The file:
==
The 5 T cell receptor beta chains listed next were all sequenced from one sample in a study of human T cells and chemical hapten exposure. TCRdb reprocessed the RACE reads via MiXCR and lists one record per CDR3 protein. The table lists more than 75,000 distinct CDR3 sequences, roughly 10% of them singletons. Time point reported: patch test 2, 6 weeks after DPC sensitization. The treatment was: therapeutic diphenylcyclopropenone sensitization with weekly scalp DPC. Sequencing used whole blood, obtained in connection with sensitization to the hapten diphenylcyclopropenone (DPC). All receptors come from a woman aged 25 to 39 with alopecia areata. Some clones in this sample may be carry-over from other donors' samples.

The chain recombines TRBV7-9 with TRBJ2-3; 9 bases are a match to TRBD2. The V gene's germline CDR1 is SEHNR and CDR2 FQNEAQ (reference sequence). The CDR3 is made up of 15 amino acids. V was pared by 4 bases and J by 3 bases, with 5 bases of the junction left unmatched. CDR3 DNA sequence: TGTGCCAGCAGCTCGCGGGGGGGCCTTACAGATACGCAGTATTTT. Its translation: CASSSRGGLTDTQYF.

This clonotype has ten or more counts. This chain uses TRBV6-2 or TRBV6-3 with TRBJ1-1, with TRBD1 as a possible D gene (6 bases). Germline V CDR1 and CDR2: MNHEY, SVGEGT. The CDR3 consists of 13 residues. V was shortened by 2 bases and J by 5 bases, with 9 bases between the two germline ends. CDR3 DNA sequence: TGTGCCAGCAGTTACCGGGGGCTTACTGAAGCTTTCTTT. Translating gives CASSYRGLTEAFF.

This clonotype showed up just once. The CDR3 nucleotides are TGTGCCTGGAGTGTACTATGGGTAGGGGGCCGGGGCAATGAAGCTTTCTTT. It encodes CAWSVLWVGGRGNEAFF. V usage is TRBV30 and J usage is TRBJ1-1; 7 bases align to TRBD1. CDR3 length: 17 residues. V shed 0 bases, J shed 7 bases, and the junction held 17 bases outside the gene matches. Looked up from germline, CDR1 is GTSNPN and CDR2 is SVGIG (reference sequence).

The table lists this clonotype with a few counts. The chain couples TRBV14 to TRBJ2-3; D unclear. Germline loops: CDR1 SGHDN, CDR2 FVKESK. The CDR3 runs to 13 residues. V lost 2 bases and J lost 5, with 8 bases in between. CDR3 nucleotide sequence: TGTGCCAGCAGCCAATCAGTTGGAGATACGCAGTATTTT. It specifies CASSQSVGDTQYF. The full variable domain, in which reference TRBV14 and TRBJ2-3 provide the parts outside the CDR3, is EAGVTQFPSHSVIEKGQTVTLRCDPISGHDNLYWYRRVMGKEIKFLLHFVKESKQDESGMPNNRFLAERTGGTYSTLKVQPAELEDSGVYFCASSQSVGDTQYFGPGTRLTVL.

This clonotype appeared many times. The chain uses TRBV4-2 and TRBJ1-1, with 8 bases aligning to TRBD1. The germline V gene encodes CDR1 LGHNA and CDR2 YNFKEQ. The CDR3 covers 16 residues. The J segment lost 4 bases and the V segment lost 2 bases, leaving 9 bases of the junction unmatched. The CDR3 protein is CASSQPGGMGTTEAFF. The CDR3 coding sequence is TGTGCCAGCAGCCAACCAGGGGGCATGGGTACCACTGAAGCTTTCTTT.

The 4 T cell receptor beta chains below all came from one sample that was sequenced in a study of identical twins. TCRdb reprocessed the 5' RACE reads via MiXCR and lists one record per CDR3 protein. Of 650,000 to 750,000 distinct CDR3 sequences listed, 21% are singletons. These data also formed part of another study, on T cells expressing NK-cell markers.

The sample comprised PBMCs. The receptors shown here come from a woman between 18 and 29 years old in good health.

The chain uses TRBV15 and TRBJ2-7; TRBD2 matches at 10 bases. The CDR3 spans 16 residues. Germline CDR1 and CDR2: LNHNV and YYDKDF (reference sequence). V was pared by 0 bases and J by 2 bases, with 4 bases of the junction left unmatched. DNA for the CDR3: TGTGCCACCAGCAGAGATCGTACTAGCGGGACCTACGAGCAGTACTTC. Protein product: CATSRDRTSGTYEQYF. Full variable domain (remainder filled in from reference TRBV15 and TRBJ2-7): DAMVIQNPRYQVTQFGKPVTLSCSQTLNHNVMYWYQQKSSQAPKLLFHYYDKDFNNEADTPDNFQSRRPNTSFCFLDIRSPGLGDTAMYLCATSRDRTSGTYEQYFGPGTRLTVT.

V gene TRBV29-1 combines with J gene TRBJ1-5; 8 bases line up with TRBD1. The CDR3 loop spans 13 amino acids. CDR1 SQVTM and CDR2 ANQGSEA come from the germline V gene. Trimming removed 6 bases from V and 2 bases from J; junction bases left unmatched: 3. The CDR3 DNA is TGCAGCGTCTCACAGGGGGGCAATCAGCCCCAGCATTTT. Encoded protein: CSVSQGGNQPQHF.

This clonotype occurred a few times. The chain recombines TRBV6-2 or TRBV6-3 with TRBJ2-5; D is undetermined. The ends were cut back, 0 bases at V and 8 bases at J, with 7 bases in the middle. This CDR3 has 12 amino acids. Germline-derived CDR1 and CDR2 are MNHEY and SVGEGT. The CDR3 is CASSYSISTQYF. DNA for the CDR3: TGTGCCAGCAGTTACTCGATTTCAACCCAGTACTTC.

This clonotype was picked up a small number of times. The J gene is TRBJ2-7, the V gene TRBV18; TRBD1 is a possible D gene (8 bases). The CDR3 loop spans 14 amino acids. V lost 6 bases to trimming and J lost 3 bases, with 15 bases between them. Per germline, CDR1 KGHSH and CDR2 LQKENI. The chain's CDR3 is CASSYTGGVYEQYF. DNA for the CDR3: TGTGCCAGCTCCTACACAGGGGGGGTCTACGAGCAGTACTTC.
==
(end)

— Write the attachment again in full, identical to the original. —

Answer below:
The 5 T cell receptor beta chains listed next were all sequenced from one sample in a study of human T cells and chemical hapten exposure. TCRdb reprocessed the RACE reads via MiXCR and lists one record per CDR3 protein. The table lists more than 75,000 distinct CDR3 sequences, roughly 10% of them singletons. Time point reported: patch test 2, 6 weeks after DPC sensitization. The treatment was: therapeutic diphenylcyclopropenone sensitization with weekly scalp DPC. Sequencing used whole blood, obtained in connection with sensitization to the hapten diphenylcyclopropenone (DPC). All receptors come from a woman aged 25 to 39 with alopecia areata. Some clones in this sample may be carry-over from other donors' samples.

The chain recombines TRBV7-9 with TRBJ2-3; 9 bases are a match to TRBD2. The V gene's germline CDR1 is SEHNR and CDR2 FQNEAQ (reference sequence). The CDR3 is made up of 15 amino acids. V was pared by 4 bases and J by 3 bases, with 5 bases of the junction left unmatched. CDR3 DNA sequence: TGTGCCAGCAGCTCGCGGGGGGGCCTTACAGATACGCAGTATTTT. Its translation: CASSSRGGLTDTQYF.

This clonotype has ten or more counts. This chain uses TRBV6-2 or TRBV6-3 with TRBJ1-1, with TRBD1 as a possible D gene (6 bases). Germline V CDR1 and CDR2: MNHEY, SVGEGT. The CDR3 consists of 13 residues. V was shortened by 2 bases and J by 5 bases, with 9 bases between the two germline ends. CDR3 DNA sequence: TGTGCCAGCAGTTACCGGGGGCTTACTGAAGCTTTCTTT. Translating gives CASSYRGLTEAFF.

This clonotype showed up just once. The CDR3 nucleotides are TGTGCCTGGAGTGTACTATGGGTAGGGGGCCGGGGCAATGAAGCTTTCTTT. It encodes CAWSVLWVGGRGNEAFF. V usage is TRBV30 and J usage is TRBJ1-1; 7 bases align to TRBD1. CDR3 length: 17 residues. V shed 0 bases, J shed 7 bases, and the junction held 17 bases outside the gene matches. Looked up from germline, CDR1 is GTSNPN and CDR2 is SVGIG (reference sequence).

The table lists this clonotype with a few counts. The chain couples TRBV14 to TRBJ2-3; D unclear. Germline loops: CDR1 SGHDN, CDR2 FVKESK. The CDR3 runs to 13 residues. V lost 2 bases and J lost 5, with 8 bases in between. CDR3 nucleotide sequence: TGTGCCAGCAGCCAATCAGTTGGAGATACGCAGTATTTT. It specifies CASSQSVGDTQYF. The full variable domain, in which reference TRBV14 and TRBJ2-3 provide the parts outside the CDR3, is EAGVTQFPSHSVIEKGQTVTLRCDPISGHDNLYWYRRVMGKEIKFLLHFVKESKQDESGMPNNRFLAERTGGTYSTLKVQPAELEDSGVYFCASSQSVGDTQYFGPGTRLTVL.

This clonotype appeared many times. The chain uses TRBV4-2 and TRBJ1-1, with 8 bases aligning to TRBD1. The germline V gene encodes CDR1 LGHNA and CDR2 YNFKEQ. The CDR3 covers 16 residues. The J segment lost 4 bases and the V segment lost 2 bases, leaving 9 bases of the junction unmatched. The CDR3 protein is CASSQPGGMGTTEAFF. The CDR3 coding sequence is TGTGCCAGCAGCCAACCAGGGGGCATGGGTACCACTGAAGCTTTCTTT.

The 4 T cell receptor beta chains below all came from one sample that was sequenced in a study of identical twins. TCRdb reprocessed the 5' RACE reads via MiXCR and lists one record per CDR3 protein. Of 650,000 to 750,000 distinct CDR3 sequences listed, 21% are singletons. These data also formed part of another study, on T cells expressing NK-cell markers.

The sample comprised PBMCs. The receptors shown here come from a woman between 18 and 29 years old in good health.

The chain uses TRBV15 and TRBJ2-7; TRBD2 matches at 10 bases. The CDR3 spans 16 residues. Germline CDR1 and CDR2: LNHNV and YYDKDF (reference sequence). V was pared by 0 bases and J by 2 bases, with 4 bases of the junction left unmatched. DNA for the CDR3: TGTGCCACCAGCAGAGATCGTACTAGCGGGACCTACGAGCAGTACTTC. Protein product: CATSRDRTSGTYEQYF. Full variable domain (remainder filled in from reference TRBV15 and TRBJ2-7): DAMVIQNPRYQVTQFGKPVTLSCSQTLNHNVMYWYQQKSSQAPKLLFHYYDKDFNNEADTPDNFQSRRPNTSFCFLDIRSPGLGDTAMYLCATSRDRTSGTYEQYFGPGTRLTVT.

V gene TRBV29-1 combines with J gene TRBJ1-5; 8 bases line up with TRBD1. The CDR3 loop spans 13 amino acids. CDR1 SQVTM and CDR2 ANQGSEA come from the germline V gene. Trimming removed 6 bases from V and 2 bases from J; junction bases left unmatched: 3. The CDR3 DNA is TGCAGCGTCTCACAGGGGGGCAATCAGCCCCAGCATTTT. Encoded protein: CSVSQGGNQPQHF.

This clonotype occurred a few times. The chain recombines TRBV6-2 or TRBV6-3 with TRBJ2-5; D is undetermined. The ends were cut back, 0 bases at V and 8 bases at J, with 7 bases in the middle. This CDR3 has 12 amino acids. Germline-derived CDR1 and CDR2 are MNHEY and SVGEGT. The CDR3 is CASSYSISTQYF. DNA for the CDR3: TGTGCCAGCAGTTACTCGATTTCAACCCAGTACTTC.

This clonotype was picked up a small number of times. The J gene is TRBJ2-7, the V gene TRBV18; TRBD1 is a possible D gene (8 bases). The CDR3 loop spans 14 amino acids. V lost 6 bases to trimming and J lost 3 bases, with 15 bases between them. Per germline, CDR1 KGHSH and CDR2 LQKENI. The chain's CDR3 is CASSYTGGVYEQYF. DNA for the CDR3: TGTGCCAGCTCCTACACAGGGGGGGTCTACGAGCAGTACTTC.